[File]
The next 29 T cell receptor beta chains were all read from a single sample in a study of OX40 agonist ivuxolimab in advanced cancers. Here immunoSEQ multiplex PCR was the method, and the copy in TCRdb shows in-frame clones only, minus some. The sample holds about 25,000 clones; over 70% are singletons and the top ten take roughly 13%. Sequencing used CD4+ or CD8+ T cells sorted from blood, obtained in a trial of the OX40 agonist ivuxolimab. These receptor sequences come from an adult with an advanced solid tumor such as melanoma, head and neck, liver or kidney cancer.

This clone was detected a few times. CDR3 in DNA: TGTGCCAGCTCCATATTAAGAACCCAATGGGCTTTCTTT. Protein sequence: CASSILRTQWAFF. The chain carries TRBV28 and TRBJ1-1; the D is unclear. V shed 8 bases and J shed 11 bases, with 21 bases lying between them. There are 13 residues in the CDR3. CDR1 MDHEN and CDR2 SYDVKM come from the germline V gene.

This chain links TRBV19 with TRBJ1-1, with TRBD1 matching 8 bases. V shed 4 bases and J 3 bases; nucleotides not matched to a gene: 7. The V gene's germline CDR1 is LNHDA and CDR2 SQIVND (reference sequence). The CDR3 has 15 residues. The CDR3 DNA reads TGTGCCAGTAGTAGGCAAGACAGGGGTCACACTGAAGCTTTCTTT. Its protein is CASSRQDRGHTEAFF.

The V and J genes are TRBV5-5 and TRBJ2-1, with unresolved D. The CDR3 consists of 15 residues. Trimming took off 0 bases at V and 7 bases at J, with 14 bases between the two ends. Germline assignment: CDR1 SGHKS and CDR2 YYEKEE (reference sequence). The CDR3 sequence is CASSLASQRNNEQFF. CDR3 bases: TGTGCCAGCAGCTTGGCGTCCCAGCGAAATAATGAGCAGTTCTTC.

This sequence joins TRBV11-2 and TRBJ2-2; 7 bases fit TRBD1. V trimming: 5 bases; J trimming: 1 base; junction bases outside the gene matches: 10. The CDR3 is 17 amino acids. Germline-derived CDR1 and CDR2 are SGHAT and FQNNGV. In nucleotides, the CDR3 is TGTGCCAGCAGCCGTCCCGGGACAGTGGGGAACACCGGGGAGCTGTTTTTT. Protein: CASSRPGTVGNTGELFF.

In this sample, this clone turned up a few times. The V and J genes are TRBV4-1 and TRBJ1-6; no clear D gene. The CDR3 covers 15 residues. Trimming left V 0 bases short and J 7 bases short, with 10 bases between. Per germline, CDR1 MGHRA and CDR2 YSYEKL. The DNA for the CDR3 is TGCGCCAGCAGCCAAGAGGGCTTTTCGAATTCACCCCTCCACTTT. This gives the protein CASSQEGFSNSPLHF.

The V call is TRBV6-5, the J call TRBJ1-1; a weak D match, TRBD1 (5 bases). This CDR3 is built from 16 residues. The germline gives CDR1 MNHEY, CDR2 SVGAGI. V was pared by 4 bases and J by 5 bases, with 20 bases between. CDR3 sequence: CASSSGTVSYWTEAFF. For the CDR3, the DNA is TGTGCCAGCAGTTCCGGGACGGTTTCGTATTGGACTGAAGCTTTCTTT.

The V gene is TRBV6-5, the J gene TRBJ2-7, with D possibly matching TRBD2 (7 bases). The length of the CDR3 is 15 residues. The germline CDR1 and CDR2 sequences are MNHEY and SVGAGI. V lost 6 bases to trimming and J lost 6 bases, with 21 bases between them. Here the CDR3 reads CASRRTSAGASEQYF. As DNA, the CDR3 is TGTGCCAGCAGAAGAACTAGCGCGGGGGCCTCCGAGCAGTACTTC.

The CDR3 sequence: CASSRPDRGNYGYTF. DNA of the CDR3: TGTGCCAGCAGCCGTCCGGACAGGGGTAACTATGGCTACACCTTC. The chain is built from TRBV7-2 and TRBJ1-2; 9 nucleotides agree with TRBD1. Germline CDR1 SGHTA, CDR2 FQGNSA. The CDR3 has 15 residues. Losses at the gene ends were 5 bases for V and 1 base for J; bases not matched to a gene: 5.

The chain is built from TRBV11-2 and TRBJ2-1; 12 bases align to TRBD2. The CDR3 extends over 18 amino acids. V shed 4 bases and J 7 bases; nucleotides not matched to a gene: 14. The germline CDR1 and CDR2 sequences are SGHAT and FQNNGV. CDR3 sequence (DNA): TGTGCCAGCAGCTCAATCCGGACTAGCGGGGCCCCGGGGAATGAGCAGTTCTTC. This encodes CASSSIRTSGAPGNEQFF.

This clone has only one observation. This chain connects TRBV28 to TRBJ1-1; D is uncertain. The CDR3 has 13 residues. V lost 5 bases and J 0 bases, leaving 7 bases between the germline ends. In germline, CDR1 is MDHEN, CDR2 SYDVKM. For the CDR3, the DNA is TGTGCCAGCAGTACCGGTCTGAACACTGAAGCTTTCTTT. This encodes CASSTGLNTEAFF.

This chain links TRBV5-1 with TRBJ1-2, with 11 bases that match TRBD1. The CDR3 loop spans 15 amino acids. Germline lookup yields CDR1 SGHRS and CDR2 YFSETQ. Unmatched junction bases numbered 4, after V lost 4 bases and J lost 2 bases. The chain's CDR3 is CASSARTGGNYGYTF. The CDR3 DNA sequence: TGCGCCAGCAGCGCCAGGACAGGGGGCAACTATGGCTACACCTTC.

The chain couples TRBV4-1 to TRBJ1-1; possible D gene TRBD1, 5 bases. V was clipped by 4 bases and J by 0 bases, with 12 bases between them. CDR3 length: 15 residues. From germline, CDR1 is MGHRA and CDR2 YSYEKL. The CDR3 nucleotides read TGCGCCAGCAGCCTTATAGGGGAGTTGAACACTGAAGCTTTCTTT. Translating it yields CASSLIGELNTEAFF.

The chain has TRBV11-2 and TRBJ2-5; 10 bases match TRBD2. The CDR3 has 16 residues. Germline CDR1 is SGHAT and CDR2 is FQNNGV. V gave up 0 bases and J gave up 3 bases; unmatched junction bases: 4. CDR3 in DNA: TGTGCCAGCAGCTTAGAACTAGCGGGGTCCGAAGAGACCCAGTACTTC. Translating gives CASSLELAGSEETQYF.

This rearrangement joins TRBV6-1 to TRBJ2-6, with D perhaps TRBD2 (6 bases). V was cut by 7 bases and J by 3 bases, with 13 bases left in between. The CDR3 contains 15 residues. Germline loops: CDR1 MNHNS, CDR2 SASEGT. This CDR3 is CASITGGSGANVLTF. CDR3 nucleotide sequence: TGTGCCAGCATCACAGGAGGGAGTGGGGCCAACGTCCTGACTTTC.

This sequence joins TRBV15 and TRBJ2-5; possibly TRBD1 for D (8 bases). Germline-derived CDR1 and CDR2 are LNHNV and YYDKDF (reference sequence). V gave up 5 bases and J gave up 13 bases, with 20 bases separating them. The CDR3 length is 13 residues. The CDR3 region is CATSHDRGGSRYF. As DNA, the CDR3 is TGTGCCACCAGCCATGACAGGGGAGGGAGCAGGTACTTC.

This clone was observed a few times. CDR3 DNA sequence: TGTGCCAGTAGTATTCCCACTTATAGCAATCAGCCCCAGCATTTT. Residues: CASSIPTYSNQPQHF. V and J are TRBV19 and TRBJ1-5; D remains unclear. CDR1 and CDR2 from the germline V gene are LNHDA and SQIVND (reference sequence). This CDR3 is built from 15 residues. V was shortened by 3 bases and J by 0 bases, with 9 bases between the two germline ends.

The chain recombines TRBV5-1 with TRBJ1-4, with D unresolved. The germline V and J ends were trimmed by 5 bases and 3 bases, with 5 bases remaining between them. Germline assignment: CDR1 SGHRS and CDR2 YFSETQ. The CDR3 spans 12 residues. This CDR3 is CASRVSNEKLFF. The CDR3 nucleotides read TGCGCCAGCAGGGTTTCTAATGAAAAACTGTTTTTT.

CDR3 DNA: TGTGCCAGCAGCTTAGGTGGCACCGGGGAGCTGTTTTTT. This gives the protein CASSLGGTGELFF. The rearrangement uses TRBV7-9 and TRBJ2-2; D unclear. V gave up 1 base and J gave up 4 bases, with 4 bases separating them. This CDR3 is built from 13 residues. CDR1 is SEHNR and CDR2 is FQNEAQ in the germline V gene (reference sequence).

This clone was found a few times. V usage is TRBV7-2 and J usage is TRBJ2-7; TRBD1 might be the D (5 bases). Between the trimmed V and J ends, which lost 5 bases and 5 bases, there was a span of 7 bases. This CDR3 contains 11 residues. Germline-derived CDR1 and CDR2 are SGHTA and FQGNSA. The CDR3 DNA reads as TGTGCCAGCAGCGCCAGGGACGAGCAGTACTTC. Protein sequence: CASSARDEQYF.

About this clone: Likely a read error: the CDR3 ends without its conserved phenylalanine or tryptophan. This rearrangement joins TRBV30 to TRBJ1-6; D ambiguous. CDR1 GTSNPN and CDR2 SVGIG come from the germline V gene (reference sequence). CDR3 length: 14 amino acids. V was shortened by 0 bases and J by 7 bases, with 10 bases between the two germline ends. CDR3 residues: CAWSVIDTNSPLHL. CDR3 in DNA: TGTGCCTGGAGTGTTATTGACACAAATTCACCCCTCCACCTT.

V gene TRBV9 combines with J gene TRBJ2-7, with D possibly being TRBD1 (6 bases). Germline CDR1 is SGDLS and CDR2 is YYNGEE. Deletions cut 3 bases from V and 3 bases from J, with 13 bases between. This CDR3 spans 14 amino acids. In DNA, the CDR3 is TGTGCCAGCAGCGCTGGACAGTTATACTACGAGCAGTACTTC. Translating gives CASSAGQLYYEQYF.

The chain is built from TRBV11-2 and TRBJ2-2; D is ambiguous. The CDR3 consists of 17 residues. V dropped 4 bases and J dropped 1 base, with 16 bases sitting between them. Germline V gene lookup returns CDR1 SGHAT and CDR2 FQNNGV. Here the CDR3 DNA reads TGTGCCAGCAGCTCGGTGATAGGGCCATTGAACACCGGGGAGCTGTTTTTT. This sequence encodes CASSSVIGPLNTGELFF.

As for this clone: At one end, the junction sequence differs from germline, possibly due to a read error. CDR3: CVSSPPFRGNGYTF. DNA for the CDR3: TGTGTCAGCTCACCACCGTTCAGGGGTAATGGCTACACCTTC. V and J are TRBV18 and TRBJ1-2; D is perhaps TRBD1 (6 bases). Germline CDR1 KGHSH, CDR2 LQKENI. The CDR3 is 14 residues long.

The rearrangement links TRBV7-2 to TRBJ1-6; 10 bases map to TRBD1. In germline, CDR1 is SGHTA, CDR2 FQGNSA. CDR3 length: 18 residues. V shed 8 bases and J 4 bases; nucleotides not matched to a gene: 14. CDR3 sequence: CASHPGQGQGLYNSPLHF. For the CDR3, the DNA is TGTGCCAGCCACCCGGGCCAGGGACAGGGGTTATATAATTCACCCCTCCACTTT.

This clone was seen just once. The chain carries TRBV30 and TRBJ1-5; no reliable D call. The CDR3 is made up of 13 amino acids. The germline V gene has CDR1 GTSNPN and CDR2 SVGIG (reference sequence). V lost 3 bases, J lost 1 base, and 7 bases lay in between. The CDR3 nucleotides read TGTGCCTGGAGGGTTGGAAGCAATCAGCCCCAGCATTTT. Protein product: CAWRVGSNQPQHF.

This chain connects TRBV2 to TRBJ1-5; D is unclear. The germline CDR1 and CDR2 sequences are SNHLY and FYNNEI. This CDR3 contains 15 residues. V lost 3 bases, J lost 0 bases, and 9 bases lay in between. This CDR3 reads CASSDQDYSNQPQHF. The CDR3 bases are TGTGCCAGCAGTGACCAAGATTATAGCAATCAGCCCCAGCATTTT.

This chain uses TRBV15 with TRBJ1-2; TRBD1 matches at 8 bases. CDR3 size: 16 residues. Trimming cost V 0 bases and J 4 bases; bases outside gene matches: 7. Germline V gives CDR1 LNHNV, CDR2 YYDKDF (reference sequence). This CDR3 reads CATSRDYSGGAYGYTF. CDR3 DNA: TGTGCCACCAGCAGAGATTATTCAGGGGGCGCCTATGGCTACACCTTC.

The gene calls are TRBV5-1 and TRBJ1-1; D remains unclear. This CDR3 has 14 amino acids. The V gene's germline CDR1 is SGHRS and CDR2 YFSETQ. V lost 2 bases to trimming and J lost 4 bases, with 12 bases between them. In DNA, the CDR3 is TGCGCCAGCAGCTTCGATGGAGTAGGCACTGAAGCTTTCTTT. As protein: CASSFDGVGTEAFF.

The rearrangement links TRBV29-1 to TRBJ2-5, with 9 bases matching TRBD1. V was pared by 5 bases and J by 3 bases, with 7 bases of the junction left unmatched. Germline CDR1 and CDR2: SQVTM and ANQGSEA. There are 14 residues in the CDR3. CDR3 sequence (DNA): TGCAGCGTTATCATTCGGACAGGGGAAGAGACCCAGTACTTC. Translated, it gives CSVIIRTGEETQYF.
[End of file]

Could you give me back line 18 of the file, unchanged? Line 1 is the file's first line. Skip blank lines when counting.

The chain recombines TRBV5-1 with TRBJ1-4, with D unresolved. The germline V and J ends were trimmed by 5 bases and 3 bases, with 5 bases remaining between them. Germline assignment: CDR1 SGHRS and CDR2 YFSETQ. The CDR3 spans 12 residues. This CDR3 is CASRVSNEKLFF. The CDR3 nucleotides read TGCGCCAGCAGGGTTTCTAATGAAAAACTGTTTTTT.